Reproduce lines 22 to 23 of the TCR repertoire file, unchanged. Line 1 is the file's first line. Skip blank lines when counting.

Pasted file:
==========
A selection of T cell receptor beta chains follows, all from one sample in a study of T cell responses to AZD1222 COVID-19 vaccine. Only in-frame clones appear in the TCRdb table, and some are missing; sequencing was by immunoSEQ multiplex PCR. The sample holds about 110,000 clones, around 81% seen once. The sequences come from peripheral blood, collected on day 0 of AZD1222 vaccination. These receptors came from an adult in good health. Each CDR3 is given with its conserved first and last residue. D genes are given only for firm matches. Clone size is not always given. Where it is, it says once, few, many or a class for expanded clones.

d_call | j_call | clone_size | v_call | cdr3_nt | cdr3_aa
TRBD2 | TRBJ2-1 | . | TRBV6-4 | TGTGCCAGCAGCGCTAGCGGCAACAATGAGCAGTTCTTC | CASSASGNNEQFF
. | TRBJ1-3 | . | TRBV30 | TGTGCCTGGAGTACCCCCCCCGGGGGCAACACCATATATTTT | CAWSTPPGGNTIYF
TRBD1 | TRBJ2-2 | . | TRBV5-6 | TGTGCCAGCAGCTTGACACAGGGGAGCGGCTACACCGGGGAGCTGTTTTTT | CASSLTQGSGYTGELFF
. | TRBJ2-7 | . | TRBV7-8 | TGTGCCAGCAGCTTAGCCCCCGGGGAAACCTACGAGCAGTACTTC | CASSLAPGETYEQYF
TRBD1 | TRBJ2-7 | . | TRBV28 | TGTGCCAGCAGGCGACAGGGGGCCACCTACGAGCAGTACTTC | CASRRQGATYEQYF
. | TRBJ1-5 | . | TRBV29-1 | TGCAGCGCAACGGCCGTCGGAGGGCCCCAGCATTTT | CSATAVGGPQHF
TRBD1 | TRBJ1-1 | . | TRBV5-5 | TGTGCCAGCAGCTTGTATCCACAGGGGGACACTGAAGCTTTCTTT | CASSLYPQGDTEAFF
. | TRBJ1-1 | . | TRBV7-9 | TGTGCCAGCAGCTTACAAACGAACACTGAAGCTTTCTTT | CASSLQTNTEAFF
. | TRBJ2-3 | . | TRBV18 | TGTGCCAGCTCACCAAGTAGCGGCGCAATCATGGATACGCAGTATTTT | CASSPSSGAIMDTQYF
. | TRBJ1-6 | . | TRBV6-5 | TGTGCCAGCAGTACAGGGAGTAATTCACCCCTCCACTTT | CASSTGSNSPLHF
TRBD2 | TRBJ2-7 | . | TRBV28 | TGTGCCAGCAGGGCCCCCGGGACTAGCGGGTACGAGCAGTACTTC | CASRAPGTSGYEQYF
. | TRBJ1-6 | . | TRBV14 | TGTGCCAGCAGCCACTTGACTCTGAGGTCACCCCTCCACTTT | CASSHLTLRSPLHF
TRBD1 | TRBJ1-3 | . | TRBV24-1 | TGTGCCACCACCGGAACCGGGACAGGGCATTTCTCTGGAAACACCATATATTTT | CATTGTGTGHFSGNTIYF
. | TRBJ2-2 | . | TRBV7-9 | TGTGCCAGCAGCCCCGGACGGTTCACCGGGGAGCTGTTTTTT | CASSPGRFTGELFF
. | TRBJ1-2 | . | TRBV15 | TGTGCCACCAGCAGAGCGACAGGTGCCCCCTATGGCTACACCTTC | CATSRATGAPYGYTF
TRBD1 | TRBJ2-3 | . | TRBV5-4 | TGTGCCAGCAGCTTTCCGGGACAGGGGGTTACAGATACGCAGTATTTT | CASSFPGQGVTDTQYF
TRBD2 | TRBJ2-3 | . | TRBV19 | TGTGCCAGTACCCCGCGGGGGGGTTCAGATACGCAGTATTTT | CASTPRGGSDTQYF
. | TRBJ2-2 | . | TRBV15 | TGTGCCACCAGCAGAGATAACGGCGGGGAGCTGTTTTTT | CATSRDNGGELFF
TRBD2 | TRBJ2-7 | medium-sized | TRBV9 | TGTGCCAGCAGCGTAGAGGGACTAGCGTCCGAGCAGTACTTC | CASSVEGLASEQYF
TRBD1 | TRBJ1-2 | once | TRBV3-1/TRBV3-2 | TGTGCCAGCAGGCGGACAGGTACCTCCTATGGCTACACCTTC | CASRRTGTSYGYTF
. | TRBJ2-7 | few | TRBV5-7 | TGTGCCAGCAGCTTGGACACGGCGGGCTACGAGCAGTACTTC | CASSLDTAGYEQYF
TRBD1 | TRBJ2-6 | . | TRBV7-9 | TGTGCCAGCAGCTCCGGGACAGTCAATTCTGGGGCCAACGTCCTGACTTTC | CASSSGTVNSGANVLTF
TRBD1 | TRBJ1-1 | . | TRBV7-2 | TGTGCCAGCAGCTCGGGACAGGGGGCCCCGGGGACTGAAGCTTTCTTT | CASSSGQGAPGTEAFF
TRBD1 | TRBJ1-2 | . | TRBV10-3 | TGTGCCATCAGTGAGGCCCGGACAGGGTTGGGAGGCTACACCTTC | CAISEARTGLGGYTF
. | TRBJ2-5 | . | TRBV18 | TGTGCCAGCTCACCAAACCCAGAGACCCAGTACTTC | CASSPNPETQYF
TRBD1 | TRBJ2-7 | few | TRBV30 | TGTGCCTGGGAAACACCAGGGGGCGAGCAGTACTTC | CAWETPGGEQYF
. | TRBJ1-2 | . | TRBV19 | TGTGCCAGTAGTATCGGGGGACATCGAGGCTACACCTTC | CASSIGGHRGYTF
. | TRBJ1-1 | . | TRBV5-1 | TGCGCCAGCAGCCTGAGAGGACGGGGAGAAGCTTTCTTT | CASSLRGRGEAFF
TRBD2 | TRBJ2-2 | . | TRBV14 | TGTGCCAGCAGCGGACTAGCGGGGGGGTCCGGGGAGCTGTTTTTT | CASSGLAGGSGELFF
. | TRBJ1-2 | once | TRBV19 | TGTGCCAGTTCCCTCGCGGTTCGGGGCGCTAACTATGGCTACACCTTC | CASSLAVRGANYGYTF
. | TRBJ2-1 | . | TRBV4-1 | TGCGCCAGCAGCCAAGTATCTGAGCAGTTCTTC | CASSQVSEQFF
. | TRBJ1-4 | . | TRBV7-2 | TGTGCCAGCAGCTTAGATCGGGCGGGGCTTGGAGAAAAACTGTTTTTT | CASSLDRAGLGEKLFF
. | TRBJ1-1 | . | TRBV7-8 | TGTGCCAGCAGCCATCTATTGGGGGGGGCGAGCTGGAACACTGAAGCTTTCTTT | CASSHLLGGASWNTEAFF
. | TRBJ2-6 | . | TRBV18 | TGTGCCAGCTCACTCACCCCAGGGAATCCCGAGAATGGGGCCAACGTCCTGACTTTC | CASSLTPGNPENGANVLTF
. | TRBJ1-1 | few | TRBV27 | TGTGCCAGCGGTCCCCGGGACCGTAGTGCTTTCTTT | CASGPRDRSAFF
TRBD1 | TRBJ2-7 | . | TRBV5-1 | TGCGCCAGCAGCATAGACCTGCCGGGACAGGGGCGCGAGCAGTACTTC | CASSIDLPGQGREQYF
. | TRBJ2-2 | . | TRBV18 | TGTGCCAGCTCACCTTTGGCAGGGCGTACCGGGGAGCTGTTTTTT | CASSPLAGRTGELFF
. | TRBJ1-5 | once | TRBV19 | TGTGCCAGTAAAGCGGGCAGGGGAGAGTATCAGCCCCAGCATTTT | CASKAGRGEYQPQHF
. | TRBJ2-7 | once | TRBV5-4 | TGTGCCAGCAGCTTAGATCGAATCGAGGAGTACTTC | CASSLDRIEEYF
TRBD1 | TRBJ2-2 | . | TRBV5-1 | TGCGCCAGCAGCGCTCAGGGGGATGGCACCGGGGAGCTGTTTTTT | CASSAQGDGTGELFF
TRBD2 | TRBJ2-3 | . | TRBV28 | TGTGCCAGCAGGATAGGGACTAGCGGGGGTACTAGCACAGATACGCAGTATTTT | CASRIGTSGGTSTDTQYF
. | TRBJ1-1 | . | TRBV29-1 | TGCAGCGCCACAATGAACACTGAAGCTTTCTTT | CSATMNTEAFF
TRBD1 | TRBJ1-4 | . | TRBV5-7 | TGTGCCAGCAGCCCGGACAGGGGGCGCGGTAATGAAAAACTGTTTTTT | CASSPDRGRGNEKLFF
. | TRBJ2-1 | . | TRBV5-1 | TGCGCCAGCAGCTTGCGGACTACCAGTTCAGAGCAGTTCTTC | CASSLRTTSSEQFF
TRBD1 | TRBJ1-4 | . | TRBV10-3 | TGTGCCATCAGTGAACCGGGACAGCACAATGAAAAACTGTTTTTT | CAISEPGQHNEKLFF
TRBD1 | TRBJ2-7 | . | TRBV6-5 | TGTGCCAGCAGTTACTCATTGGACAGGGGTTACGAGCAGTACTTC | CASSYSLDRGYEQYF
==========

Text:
TRBD1 | TRBJ1-2 | once | TRBV3-1/TRBV3-2 | TGTGCCAGCAGGCGGACAGGTACCTCCTATGGCTACACCTTC | CASRRTGTSYGYTF
. | TRBJ2-7 | few | TRBV5-7 | TGTGCCAGCAGCTTGGACACGGCGGGCTACGAGCAGTACTTC | CASSLDTAGYEQYF